Cimmaron Lounge, located at 241 W. Main St., will have its party Friday, Dec. 23, at 6:30 p.m. There will be an Ugly Sweater Contest, a 50-50 raffle, karaoke, a disc jockey and drink specials.


There will be an event called “Santa Claus Is Coming to Town” from O.U.R. Place (Open United Recovery) at 260 W. Main St. Friday, Dec. 16, at 6 p.m. Photos with Santa and free pizza will highlight the event.


The Portage County Historical Society (PCHS) will hold its second annual “Vintage Christmas Walk” Saturday, Dec. 17, and Sunday, Dec. 18, both from 5-9 p.m. The walk will start at the PCHS at 6549 N. Chestnut St. The cost is $20 per person and $20 per family. With paid admission, individuals will receive a free one-year PCHS membership. Free refreshments will be available. Tickets are on sale at the PCHS, West Main Street Winery & Brewery and Susie K’s Café & Tea Room.


Ravenna 7 Movies, located at 215 Cedar Ave., is showing Christmas movies through the holidays.  


There was an open house the weekend of Dec. 3-4 for construction that was done at 219 W. Main St. The old Triangle Pharmacy was renovated into office space. Portage Metropolitan, which owns the building, is hoping to find a tenant for the building.


Another open house was held Nov. 25 for a beauty, cosmetics and personal care business called Manifest Beauty, which is located at 211 Lawrence Ave.


A building next to Guido’s Pizza and Catering on West Main Street was torn down. It was purchased by Neighborhood Development Services. Most recently, the building housed the Roubic Law Offices.

“We all are waiting on bated breath to know what it’s going to be,” said Main Street Ravenna Executive Director Arasin Hughes. “We’re hoping for a hybrid of parking and green space. A while back, it was the last Art Deco building in Ravenna. It had some historical aspects to it, and we were all sad to see it go.”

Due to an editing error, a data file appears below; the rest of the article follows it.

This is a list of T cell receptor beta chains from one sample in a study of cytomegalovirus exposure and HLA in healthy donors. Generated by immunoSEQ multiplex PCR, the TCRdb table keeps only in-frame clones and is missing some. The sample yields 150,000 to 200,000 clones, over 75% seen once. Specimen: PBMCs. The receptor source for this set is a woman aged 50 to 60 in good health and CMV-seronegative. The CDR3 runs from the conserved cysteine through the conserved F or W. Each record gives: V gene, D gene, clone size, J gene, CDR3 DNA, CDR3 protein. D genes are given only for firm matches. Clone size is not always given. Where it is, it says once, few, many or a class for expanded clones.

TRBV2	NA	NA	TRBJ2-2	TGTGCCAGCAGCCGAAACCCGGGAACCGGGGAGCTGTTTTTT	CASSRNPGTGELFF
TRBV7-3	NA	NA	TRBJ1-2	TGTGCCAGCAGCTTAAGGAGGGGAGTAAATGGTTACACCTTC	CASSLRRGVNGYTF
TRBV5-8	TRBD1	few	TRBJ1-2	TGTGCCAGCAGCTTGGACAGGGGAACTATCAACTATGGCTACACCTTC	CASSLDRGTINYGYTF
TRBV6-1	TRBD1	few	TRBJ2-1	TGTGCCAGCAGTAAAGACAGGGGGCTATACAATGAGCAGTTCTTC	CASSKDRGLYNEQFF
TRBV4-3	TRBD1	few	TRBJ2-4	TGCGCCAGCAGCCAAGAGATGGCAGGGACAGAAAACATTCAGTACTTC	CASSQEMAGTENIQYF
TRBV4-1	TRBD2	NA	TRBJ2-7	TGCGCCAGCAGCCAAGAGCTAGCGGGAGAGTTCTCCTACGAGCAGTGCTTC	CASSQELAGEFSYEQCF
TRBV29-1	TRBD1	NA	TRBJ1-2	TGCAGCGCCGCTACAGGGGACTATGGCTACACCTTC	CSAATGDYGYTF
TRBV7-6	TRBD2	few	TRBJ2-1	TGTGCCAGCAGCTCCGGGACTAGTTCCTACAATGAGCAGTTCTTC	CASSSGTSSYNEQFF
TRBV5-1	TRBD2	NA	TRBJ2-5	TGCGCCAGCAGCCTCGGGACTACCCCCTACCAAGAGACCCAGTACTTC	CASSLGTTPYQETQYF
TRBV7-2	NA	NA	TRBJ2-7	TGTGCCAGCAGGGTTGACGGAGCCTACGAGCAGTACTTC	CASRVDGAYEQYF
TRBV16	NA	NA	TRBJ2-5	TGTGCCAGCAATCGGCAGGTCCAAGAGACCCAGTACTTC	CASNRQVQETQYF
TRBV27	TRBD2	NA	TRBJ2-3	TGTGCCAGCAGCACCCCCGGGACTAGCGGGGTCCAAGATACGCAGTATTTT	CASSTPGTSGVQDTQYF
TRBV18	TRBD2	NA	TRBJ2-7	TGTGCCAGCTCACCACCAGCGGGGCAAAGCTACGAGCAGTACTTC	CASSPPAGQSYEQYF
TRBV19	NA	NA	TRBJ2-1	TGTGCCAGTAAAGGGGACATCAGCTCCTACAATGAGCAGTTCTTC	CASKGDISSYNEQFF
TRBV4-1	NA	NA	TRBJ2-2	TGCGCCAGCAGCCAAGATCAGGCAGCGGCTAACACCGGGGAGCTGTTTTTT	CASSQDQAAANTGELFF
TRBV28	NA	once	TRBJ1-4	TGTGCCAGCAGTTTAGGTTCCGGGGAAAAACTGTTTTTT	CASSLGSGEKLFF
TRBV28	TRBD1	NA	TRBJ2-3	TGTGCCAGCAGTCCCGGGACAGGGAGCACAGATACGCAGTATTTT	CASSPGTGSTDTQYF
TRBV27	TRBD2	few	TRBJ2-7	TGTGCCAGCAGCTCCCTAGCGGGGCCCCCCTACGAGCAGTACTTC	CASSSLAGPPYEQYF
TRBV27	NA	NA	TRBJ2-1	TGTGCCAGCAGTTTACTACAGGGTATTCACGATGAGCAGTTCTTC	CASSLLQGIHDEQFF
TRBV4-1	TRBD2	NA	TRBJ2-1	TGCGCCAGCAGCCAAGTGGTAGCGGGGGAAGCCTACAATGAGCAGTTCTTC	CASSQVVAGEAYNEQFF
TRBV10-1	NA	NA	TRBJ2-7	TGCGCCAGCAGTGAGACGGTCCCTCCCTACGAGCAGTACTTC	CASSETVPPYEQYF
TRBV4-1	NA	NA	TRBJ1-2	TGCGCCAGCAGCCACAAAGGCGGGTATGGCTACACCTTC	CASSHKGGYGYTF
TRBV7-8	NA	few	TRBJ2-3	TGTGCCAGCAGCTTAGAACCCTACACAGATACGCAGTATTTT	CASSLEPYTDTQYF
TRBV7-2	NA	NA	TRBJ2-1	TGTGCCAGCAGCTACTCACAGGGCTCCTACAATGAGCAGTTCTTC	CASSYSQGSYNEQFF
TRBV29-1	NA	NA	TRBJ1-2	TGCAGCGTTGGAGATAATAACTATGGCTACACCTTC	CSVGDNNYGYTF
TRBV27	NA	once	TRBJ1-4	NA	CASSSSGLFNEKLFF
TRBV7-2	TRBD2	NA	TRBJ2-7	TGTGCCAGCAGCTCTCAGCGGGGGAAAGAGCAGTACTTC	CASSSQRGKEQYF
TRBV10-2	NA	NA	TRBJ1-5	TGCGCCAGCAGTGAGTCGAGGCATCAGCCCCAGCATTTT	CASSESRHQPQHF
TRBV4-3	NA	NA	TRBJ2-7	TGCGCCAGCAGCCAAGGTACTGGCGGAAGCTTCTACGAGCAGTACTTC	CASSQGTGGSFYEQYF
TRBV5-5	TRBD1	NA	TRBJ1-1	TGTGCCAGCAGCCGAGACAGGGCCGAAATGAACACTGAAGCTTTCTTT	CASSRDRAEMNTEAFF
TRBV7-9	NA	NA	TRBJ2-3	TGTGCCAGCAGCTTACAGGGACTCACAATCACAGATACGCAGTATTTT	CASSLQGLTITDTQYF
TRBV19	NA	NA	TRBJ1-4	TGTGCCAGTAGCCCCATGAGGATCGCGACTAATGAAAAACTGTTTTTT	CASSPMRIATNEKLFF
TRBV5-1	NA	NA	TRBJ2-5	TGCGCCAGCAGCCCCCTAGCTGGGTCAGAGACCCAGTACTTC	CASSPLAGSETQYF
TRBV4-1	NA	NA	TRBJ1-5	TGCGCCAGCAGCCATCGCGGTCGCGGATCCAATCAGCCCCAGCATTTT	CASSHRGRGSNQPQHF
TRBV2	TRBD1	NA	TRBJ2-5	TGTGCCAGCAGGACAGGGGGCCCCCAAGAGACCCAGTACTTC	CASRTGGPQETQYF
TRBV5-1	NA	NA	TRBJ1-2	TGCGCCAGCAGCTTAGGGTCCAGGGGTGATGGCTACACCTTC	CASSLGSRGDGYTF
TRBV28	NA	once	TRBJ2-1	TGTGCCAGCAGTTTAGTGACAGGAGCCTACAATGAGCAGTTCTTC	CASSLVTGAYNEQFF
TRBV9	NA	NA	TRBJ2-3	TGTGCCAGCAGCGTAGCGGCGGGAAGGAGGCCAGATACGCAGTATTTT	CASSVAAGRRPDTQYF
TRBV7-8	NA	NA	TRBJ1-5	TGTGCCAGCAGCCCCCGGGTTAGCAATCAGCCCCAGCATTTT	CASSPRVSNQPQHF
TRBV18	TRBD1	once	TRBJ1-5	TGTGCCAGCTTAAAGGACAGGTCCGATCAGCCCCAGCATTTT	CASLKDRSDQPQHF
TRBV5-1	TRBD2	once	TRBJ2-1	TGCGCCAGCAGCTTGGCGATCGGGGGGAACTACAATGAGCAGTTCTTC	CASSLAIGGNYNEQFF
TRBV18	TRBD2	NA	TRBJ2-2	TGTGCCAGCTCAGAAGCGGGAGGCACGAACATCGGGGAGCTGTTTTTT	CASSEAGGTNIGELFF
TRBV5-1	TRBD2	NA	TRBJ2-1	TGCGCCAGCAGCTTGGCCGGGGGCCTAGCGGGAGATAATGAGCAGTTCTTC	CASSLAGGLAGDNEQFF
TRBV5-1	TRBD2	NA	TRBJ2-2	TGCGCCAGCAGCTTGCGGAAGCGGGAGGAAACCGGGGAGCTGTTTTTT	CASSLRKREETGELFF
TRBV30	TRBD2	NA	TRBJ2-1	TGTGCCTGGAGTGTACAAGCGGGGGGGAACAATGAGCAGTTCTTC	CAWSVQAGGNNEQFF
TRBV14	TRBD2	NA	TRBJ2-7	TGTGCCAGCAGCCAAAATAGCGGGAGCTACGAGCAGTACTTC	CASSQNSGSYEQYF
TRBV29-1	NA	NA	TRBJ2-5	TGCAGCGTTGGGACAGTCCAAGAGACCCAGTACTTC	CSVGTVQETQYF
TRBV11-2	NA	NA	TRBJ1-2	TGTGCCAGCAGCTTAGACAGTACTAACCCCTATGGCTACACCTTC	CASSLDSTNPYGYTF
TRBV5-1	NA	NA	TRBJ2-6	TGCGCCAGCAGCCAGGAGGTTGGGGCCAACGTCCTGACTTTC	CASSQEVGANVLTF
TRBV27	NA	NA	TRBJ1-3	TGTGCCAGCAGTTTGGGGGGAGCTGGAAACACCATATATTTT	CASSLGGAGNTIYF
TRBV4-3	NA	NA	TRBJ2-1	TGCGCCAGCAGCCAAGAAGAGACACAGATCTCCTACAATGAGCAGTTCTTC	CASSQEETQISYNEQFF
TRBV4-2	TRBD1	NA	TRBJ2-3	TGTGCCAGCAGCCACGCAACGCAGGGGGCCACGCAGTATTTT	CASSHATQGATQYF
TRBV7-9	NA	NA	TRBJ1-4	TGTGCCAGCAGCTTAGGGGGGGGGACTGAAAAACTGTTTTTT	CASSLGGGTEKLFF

The city recently has looked at expanding its community reinvestment area (CRA). It would be an incentive for businesses to add on or rebuild. Businesses can expand now, but there is no economic incentive.

“When we do an abatement for someone, a CRA is essentially the same as an abatement, but it’s in a specific area, and we can give them a certain amount. We’re trying to increase the size of the area where we can give it to them,” Mayor Glenn Broska said. 

“Say that a business wants to increase the size of its business by 30,000 square feet. If they’re in the CRA, we can give them an abatement on the new size. If that business wants to add 30,000 square feet, we give them an abatement on the 30,000 square feet that they’re adding, so it’s an economic incentive for them to add on. It would be more difficult for us to give them an economic incentive under the current law.”


A new law based on a State of Ohio law will make using electronic devices while driving a primary offense instead of a secondary offense. It is on third reading, and city council has to make a couple adjustments to it.

“There was some ambiguity in it, and we want to tighten it up, and we’re making those adjustments,” Broska said.

City council will vote Monday night, Dec. 12, and indications are that it will go into effect in a month.

Roger Gordon
+ posts